Things You'll Need
Citric acid has long been known as an effective, mild cleaning agent for removing tarnish and discoloration from metal. It is especially good at removing discoloration from the surface of copper metals, such as cooking pots and utensils. Food grade citric acid is produced naturally in most citrus fruits such as oranges, lemons, grapefruits and limes. Citric acid is also available for purchase in bulk quantities from food suppliers and restaurant supply companies.
Clean the copper item using soap and water to remove as much of the external dirt and debris as possible. Citric acid is great at removing oxidation, but poor as a cleaning solution so you want a clean item to start with.
Dry the copper item with a clean towel.
Pour a solution of pure lemon juice into a container large enough to place the copper item into. Place 1 to 2 tsp. of plain table salt into the container. Use a spoon to stir the lemon juice well and completely dissolve the table salt.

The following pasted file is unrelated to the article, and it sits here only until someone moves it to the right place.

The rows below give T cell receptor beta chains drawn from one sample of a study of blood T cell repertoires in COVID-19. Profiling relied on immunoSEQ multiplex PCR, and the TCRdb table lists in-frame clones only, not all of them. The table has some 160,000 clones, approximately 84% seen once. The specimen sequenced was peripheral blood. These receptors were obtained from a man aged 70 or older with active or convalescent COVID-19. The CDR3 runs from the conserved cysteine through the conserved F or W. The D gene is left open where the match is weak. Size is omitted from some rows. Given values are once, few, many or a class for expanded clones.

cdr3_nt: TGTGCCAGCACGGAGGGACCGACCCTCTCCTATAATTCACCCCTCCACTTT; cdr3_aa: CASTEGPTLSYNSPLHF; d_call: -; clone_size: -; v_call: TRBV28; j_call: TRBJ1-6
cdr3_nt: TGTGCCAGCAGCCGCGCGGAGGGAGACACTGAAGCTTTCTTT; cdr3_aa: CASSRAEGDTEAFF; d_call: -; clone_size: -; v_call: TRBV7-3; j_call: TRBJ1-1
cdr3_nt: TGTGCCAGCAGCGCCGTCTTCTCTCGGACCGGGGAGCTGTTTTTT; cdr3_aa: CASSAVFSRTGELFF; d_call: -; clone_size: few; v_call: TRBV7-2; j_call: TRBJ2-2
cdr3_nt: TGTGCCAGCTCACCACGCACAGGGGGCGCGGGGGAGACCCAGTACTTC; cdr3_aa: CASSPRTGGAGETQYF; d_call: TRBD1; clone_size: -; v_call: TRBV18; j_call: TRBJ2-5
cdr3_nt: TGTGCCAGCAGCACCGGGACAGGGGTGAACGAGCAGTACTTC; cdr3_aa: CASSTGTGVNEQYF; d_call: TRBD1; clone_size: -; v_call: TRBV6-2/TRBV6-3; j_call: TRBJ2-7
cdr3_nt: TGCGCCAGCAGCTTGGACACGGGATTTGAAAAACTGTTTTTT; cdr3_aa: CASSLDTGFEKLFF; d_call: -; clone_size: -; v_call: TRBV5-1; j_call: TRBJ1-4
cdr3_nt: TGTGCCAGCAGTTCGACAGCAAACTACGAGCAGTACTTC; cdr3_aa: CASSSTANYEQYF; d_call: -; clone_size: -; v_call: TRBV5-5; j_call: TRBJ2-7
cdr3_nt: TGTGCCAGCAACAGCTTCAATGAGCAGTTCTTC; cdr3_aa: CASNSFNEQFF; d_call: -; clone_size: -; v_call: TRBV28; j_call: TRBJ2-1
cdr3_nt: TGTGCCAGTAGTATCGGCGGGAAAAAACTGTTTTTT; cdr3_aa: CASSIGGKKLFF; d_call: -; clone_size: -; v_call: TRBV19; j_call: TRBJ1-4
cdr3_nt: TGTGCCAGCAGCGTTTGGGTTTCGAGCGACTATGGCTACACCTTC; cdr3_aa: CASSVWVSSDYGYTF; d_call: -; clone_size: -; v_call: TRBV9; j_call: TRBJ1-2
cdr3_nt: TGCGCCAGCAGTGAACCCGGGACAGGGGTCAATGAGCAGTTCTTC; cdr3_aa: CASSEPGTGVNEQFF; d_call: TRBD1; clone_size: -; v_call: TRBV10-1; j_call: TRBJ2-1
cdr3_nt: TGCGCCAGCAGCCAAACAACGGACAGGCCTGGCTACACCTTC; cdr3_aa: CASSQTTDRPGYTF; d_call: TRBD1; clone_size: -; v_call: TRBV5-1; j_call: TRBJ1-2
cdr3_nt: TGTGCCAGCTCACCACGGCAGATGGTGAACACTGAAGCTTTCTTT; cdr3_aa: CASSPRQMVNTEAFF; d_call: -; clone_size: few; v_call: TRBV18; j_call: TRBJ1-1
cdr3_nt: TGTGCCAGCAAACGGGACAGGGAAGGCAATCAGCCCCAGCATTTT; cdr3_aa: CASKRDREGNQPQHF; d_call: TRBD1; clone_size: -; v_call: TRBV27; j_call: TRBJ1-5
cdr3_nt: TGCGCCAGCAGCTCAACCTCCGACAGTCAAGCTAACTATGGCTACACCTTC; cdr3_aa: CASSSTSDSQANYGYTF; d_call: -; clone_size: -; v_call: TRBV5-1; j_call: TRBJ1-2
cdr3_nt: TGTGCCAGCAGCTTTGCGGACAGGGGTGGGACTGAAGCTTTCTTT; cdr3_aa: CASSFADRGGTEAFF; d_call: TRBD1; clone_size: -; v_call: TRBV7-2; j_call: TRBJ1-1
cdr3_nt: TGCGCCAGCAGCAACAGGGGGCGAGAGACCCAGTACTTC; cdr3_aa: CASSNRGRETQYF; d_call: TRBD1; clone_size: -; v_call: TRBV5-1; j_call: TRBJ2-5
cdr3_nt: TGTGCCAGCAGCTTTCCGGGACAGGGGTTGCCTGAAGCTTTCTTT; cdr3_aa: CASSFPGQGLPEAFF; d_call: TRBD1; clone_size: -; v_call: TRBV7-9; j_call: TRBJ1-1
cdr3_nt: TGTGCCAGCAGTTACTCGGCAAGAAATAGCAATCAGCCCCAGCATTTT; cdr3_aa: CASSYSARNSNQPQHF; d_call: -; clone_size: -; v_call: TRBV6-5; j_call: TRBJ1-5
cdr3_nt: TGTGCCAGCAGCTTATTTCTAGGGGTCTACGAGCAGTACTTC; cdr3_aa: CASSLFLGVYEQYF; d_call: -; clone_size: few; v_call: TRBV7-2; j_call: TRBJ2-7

Place the copper item into the lemon juice. If the item is too large to submerse into the liquid, you can simply apply the lemon juice liberally to the surface of the object using a cloth soaked in lemon juice.
Allow the item to sit in the lemon juice for 60 seconds.
Remove the copper item from the lemon juice and rub it with a clean, dry cloth. If the tarnish is difficult to remove, use a scrub sponge instead of a cloth. The oxidation and tarnish should easily rub off onto the cloth.
Rinse the copper item in plain tap water to remove all traces of the citric acid.
Dry the copper item with a clean, dry cloth.
Do not allow the citric acid to sit for more than 60 seconds on copper items as it can lighten the color of the metal if left on for too long.